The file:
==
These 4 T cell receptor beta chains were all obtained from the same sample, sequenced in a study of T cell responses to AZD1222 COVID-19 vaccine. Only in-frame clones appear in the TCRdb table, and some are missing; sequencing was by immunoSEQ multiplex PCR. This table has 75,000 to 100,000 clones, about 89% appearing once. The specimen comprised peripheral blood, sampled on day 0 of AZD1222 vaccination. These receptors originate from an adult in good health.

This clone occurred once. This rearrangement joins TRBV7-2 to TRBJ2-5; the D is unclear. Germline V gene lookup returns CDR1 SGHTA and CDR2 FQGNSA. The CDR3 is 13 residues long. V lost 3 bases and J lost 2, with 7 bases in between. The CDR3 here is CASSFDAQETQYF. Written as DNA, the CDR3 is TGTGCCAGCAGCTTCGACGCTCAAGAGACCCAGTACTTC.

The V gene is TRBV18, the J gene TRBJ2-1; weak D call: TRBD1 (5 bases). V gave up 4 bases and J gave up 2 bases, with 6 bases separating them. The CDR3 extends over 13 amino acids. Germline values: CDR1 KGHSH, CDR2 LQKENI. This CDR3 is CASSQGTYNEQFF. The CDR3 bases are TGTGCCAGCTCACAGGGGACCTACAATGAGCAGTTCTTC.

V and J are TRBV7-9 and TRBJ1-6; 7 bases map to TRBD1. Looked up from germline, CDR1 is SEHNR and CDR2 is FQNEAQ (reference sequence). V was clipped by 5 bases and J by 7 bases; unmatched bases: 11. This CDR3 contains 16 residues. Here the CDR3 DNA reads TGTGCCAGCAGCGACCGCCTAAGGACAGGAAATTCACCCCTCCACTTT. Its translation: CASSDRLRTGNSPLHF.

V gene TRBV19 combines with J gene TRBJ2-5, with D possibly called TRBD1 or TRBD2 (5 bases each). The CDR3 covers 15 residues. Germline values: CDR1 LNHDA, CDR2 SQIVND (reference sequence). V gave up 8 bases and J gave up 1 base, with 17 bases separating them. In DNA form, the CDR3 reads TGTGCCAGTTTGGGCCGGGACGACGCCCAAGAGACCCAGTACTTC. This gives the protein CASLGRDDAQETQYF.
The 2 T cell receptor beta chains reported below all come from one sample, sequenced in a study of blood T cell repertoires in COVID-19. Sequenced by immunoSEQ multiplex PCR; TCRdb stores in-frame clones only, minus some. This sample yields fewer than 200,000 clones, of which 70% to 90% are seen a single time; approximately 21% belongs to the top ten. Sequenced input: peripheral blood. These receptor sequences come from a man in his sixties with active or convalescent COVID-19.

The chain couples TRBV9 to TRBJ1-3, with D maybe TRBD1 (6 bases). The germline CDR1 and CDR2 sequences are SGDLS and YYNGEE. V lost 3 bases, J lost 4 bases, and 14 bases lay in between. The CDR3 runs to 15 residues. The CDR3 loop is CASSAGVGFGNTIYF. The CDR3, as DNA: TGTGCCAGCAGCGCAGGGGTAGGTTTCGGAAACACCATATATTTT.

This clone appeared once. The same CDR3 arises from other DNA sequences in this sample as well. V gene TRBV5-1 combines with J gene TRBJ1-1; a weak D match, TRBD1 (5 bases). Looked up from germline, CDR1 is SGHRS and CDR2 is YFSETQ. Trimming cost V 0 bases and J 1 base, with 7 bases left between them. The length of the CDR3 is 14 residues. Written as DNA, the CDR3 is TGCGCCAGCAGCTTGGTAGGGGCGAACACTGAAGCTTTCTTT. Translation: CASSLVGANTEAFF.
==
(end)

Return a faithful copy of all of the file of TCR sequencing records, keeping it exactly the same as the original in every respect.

These 4 T cell receptor beta chains were all obtained from the same sample, sequenced in a study of T cell responses to AZD1222 COVID-19 vaccine. Only in-frame clones appear in the TCRdb table, and some are missing; sequencing was by immunoSEQ multiplex PCR. This table has 75,000 to 100,000 clones, about 89% appearing once. The specimen comprised peripheral blood, sampled on day 0 of AZD1222 vaccination. These receptors originate from an adult in good health.

This clone occurred once. This rearrangement joins TRBV7-2 to TRBJ2-5; the D is unclear. Germline V gene lookup returns CDR1 SGHTA and CDR2 FQGNSA. The CDR3 is 13 residues long. V lost 3 bases and J lost 2, with 7 bases in between. The CDR3 here is CASSFDAQETQYF. Written as DNA, the CDR3 is TGTGCCAGCAGCTTCGACGCTCAAGAGACCCAGTACTTC.

The V gene is TRBV18, the J gene TRBJ2-1; weak D call: TRBD1 (5 bases). V gave up 4 bases and J gave up 2 bases, with 6 bases separating them. The CDR3 extends over 13 amino acids. Germline values: CDR1 KGHSH, CDR2 LQKENI. This CDR3 is CASSQGTYNEQFF. The CDR3 bases are TGTGCCAGCTCACAGGGGACCTACAATGAGCAGTTCTTC.

V and J are TRBV7-9 and TRBJ1-6; 7 bases map to TRBD1. Looked up from germline, CDR1 is SEHNR and CDR2 is FQNEAQ (reference sequence). V was clipped by 5 bases and J by 7 bases; unmatched bases: 11. This CDR3 contains 16 residues. Here the CDR3 DNA reads TGTGCCAGCAGCGACCGCCTAAGGACAGGAAATTCACCCCTCCACTTT. Its translation: CASSDRLRTGNSPLHF.

V gene TRBV19 combines with J gene TRBJ2-5, with D possibly called TRBD1 or TRBD2 (5 bases each). The CDR3 covers 15 residues. Germline values: CDR1 LNHDA, CDR2 SQIVND (reference sequence). V gave up 8 bases and J gave up 1 base, with 17 bases separating them. In DNA form, the CDR3 reads TGTGCCAGTTTGGGCCGGGACGACGCCCAAGAGACCCAGTACTTC. This gives the protein CASLGRDDAQETQYF.
The 2 T cell receptor beta chains reported below all come from one sample, sequenced in a study of blood T cell repertoires in COVID-19. Sequenced by immunoSEQ multiplex PCR; TCRdb stores in-frame clones only, minus some. This sample yields fewer than 200,000 clones, of which 70% to 90% are seen a single time; approximately 21% belongs to the top ten. Sequenced input: peripheral blood. These receptor sequences come from a man in his sixties with active or convalescent COVID-19.

The chain couples TRBV9 to TRBJ1-3, with D maybe TRBD1 (6 bases). The germline CDR1 and CDR2 sequences are SGDLS and YYNGEE. V lost 3 bases, J lost 4 bases, and 14 bases lay in between. The CDR3 runs to 15 residues. The CDR3 loop is CASSAGVGFGNTIYF. The CDR3, as DNA: TGTGCCAGCAGCGCAGGGGTAGGTTTCGGAAACACCATATATTTT.

This clone appeared once. The same CDR3 arises from other DNA sequences in this sample as well. V gene TRBV5-1 combines with J gene TRBJ1-1; a weak D match, TRBD1 (5 bases). Looked up from germline, CDR1 is SGHRS and CDR2 is YFSETQ. Trimming cost V 0 bases and J 1 base, with 7 bases left between them. The length of the CDR3 is 14 residues. Written as DNA, the CDR3 is TGCGCCAGCAGCTTGGTAGGGGCGAACACTGAAGCTTTCTTT. Translation: CASSLVGANTEAFF.